The Lawyers’ Committee for Civil Rights Under Law filed a lawsuit today on behalf of the Alabama State Conference of the NAACP and four individual black voters alleging that the method of electing Alabama’s most powerful judges violates the Voting Rights Act. The suit claims Alabama’s statewide method of electing members of the Alabama Supreme Court, Court of Criminal Appeals and Court of Civil Appeals deprives the African-American community of the ability to elect any judges of their choice. The suit alleges, since only one fourth of the state’s population is black, a statewide election for these judges prevents the black voters from having any judicial representation. Currently, all 19 of Alabama’s appellate judges are white.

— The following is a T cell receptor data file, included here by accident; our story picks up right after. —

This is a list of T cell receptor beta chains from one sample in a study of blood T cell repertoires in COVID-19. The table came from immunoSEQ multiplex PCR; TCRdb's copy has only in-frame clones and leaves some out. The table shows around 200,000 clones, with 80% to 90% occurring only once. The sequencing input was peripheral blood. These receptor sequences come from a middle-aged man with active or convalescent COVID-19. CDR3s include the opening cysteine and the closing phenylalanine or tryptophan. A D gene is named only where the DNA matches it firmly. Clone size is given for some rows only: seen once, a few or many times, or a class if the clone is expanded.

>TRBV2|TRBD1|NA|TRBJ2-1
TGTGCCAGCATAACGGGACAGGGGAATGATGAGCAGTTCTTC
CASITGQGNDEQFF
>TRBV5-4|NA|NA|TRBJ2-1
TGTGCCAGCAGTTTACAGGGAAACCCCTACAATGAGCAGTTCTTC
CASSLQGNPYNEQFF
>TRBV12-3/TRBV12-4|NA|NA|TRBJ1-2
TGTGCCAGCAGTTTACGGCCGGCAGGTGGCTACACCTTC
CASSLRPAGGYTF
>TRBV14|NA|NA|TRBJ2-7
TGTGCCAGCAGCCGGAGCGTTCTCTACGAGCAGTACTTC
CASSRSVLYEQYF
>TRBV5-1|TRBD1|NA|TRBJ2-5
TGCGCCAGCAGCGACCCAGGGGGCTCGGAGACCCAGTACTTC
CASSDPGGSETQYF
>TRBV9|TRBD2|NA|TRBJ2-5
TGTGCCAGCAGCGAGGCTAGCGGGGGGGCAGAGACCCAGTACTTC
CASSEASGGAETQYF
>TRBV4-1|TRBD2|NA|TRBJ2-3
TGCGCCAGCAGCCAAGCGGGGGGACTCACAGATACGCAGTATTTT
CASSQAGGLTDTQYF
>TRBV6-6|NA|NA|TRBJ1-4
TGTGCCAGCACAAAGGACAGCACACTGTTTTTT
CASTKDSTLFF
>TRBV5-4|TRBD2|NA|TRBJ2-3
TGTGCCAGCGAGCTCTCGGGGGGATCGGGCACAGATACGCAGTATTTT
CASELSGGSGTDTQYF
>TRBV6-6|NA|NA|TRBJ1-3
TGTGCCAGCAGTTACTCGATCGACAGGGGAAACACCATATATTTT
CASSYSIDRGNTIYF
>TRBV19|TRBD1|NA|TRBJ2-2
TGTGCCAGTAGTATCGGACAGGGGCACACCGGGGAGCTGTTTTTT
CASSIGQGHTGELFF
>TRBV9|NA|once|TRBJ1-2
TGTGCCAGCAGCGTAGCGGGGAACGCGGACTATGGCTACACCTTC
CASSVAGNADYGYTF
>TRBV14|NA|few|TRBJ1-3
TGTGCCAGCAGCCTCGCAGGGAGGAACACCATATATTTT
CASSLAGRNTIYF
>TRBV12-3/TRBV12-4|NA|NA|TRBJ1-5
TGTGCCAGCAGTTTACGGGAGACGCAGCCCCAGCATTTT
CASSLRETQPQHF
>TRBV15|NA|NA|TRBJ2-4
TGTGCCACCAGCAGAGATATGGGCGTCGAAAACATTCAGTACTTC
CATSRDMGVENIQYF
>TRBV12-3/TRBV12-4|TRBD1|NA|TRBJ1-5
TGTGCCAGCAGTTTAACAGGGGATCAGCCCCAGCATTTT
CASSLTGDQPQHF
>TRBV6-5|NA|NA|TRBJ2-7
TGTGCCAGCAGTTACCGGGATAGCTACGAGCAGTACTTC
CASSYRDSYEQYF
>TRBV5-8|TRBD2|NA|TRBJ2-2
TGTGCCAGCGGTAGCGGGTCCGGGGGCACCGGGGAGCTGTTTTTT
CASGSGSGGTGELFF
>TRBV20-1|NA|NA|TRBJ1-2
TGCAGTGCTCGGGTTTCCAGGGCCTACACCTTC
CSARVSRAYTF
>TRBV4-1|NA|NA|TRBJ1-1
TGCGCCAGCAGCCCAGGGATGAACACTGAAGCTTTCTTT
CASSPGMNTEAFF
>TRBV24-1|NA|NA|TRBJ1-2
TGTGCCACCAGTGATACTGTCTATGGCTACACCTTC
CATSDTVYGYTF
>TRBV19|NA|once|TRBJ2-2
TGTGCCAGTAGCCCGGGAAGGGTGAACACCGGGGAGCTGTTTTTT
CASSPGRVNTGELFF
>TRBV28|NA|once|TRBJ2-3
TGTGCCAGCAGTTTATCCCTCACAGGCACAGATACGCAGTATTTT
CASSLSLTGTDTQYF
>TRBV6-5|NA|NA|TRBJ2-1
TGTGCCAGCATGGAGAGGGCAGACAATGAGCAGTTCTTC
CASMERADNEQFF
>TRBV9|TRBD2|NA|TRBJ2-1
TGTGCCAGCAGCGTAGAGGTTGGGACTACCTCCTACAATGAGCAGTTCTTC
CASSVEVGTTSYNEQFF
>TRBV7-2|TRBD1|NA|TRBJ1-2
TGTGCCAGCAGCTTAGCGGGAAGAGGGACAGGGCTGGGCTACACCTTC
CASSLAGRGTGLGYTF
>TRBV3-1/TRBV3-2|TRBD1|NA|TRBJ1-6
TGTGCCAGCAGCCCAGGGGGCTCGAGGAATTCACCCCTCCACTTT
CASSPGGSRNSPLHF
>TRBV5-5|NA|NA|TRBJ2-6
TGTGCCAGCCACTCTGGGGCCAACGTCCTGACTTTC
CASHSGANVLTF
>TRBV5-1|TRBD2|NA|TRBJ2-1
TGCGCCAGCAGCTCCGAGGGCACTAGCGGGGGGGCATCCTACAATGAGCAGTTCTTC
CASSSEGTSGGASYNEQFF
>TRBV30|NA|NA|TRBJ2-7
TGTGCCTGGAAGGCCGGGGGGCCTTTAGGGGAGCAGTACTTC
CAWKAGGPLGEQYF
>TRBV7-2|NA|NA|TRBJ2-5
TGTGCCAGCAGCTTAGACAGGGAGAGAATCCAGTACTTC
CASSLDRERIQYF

There will be one race on every ballot in North Carolina’s previously unscheduled June 7 primary because the state Supreme Court couldn’t agree whether a law that led a colleague to seek re-election through a new method complied with the state constitution. Justices deadlocked 3-3 this month on a lower court ruling that struck down the law giving Associate Justice Robert Edmunds of Greensboro the option to run alone for a new term in November and try to keep his job based on an up-or-down vote of support. That kept February’s decision of three trial judges intact, thus returning the election to a traditional head-to-head race. Edmunds and three challengers — Sabra Jean Faires of Cary, Michael Morgan of Raleigh and Daniel Robertson of Advance — are candidates on the primary ballot that also will include delayed congressional primaries in most parts of the state. The top two vote-getters advance to the general election.